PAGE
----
Hollywood: Paramount Pictures, 1943. Shooting script for the cornerstone 1944 film noir, based on the 1943 novella by James M. Cain, and written for the screen by Raymond Chandler and Billy Wilder. The AFI Catalog indicates that shooting began on September 27, 1943, this script being dated two days earlier.
This script includes two alternate ending sequences: (1) the one that was used, with Elliott Neff (MacMurray) dying in the hallway of the insurance office of his boss' door (Edward G. Robinson), and (2) the one that was not used, with MacMurray in the gas chamber while the cast looks on from behind the glass.
The second, more brutal ending, totaling 3 pages here with no dialogue whatsoever, was shot, but ultimately deemed out of context with the film and replaced. The well known substitute sequence is a more subtle one, with Neff dying slowly as he dictates the last of the confession that has been the substance of the story. The footage for the "gas chamber" sequence is lost, and only still photographs remain.
In a custom quarter leather binding with gilt titles, design, and rule, with raised bands. Binding housed in a cloth chemise, with chemise housed in a quarter-leather slipcase, also with gilt titles and design and raised bands.
Billy Wilder, typically making the right decision at the right time, decided it was time to bring in lauded hard-boiled crime fiction author Raymond Chandler to work on a great crime drama. The source material was Cain's seminal hard-boiled novelette. The two worked on the script for several weeks together, and at one point Cain was even brought in to resolve some questions. The result was a movie that set the standard for all that would follow, using a cut-up time structure, Barbara Stanwyck in a blonde wig, Fred MacMurray as a soulless sucker, and Edward G. Robinson as the straight man. Nominated for 7 Academy Awards (a rare feat for a genre picture), including Best Picture, Best Director, Best Screenwriter, Best Cinematography, and Best Actress.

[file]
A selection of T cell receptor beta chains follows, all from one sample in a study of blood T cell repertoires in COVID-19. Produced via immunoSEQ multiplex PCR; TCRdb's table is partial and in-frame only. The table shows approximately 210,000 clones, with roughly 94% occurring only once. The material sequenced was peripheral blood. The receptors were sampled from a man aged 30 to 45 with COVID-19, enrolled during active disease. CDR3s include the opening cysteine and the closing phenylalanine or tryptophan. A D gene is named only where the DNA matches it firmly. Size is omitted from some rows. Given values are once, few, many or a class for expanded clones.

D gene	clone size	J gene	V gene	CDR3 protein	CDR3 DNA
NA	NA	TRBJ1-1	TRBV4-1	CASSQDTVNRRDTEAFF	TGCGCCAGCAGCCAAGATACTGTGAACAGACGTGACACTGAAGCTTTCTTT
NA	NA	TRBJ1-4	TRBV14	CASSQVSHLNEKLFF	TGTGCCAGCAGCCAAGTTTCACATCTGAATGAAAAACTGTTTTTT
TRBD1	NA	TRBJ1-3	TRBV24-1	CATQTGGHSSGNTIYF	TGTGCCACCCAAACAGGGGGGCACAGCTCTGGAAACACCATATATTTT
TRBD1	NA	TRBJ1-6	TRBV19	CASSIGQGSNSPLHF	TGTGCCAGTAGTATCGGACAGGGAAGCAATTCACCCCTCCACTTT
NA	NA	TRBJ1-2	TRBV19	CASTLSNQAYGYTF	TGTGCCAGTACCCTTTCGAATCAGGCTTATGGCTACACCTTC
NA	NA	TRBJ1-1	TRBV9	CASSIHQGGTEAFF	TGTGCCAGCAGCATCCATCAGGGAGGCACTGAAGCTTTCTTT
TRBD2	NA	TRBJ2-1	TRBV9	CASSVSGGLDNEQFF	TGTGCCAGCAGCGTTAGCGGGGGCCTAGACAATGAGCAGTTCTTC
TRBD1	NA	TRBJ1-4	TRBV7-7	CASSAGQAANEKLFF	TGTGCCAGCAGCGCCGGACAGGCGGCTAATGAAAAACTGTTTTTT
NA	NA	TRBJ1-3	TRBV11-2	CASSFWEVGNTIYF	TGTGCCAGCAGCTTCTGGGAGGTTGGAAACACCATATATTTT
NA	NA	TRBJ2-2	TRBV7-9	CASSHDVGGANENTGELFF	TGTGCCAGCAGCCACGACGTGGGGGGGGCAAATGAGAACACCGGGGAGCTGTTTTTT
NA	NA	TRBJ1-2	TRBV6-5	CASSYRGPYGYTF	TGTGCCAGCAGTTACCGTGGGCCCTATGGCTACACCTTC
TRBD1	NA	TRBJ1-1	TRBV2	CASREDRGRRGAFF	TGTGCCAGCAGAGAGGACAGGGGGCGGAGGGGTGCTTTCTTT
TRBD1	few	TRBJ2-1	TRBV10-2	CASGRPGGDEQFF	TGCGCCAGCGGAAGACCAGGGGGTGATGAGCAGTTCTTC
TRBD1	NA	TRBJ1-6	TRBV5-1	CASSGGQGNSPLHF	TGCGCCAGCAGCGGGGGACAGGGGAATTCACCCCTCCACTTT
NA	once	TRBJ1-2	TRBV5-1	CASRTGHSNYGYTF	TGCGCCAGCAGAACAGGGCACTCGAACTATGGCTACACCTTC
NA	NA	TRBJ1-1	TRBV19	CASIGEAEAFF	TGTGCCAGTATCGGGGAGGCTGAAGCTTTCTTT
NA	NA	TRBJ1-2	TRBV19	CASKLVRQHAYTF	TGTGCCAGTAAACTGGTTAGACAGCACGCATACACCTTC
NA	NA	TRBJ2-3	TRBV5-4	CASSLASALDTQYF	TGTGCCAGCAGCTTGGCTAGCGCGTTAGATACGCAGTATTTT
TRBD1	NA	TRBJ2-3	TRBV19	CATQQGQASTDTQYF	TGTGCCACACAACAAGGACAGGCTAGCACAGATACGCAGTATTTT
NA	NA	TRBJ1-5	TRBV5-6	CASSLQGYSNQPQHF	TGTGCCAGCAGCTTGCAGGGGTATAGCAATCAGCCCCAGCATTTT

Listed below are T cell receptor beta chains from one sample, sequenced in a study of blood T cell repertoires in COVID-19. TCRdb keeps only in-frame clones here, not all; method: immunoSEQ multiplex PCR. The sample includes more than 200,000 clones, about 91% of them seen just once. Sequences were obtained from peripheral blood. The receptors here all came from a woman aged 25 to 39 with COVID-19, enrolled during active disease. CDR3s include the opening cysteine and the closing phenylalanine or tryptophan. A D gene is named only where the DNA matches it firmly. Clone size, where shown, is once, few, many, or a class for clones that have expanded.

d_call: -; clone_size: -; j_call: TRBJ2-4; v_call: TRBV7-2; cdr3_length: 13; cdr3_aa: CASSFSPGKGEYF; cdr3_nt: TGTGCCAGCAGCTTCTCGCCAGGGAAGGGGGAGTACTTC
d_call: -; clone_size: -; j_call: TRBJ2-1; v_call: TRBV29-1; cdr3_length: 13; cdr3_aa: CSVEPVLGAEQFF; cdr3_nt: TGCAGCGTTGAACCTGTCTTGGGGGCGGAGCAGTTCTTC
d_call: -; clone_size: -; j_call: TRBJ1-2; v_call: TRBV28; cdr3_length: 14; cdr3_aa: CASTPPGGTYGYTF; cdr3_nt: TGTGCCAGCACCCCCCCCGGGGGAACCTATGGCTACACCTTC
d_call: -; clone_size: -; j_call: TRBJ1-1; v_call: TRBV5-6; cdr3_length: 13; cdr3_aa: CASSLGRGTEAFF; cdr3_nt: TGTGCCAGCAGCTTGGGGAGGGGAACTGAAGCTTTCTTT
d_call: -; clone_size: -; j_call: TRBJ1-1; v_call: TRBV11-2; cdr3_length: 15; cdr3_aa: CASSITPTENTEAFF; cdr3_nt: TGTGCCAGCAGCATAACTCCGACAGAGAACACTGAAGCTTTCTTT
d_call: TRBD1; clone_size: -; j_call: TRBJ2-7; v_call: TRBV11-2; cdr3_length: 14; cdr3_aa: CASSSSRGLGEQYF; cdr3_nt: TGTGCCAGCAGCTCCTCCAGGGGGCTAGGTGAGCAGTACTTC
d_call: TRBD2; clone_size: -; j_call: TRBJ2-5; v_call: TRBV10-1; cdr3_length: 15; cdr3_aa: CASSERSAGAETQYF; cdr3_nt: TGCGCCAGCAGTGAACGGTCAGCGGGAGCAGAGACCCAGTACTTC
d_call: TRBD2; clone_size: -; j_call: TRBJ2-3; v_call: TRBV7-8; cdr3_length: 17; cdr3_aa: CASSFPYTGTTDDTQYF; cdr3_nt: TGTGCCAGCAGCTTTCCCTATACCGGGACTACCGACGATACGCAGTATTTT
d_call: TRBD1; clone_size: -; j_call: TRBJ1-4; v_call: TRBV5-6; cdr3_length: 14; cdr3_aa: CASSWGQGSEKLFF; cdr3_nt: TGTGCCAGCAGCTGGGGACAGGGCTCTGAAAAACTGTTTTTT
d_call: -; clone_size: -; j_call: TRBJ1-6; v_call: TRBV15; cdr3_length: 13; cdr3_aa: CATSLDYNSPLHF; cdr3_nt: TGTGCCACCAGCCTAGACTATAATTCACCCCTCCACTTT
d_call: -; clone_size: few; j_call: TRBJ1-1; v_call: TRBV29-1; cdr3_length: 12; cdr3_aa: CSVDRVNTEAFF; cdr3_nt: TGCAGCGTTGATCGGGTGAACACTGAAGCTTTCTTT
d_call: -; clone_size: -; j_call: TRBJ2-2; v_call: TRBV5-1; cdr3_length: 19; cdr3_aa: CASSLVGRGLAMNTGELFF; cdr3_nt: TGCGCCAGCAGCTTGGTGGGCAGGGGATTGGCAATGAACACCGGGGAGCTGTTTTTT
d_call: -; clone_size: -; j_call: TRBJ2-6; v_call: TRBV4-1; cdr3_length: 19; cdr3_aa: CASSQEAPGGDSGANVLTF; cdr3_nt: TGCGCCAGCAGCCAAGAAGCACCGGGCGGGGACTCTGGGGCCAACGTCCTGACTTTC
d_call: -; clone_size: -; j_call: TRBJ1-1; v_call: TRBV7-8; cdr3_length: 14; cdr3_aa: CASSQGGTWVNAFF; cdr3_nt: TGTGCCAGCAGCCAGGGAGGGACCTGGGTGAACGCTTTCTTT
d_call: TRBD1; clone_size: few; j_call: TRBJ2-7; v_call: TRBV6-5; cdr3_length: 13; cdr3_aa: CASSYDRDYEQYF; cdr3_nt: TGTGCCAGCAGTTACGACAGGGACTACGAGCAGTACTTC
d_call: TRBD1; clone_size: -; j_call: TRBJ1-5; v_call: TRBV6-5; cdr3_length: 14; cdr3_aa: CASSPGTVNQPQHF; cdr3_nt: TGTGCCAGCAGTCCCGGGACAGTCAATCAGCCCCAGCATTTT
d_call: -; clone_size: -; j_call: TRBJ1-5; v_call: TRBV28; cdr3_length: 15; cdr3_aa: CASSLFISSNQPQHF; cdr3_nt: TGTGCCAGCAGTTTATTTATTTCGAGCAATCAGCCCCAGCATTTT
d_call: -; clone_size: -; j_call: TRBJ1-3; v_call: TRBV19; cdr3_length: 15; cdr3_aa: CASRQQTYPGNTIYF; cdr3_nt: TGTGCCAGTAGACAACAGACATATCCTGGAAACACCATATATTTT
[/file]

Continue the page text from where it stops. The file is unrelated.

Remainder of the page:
Binding as noted above, with scuffing to the cloth of the chemise and slipcase, but principal binding itself Near Fine. Script: self-wrappers, dated September 25, 1943, with credits for screenwriters Chandler and Wilder. 130 leaves, the last page numbered E3. Pages and wrapper Very Good plus and supple, with original brad holes present and visible at the left edge of binding.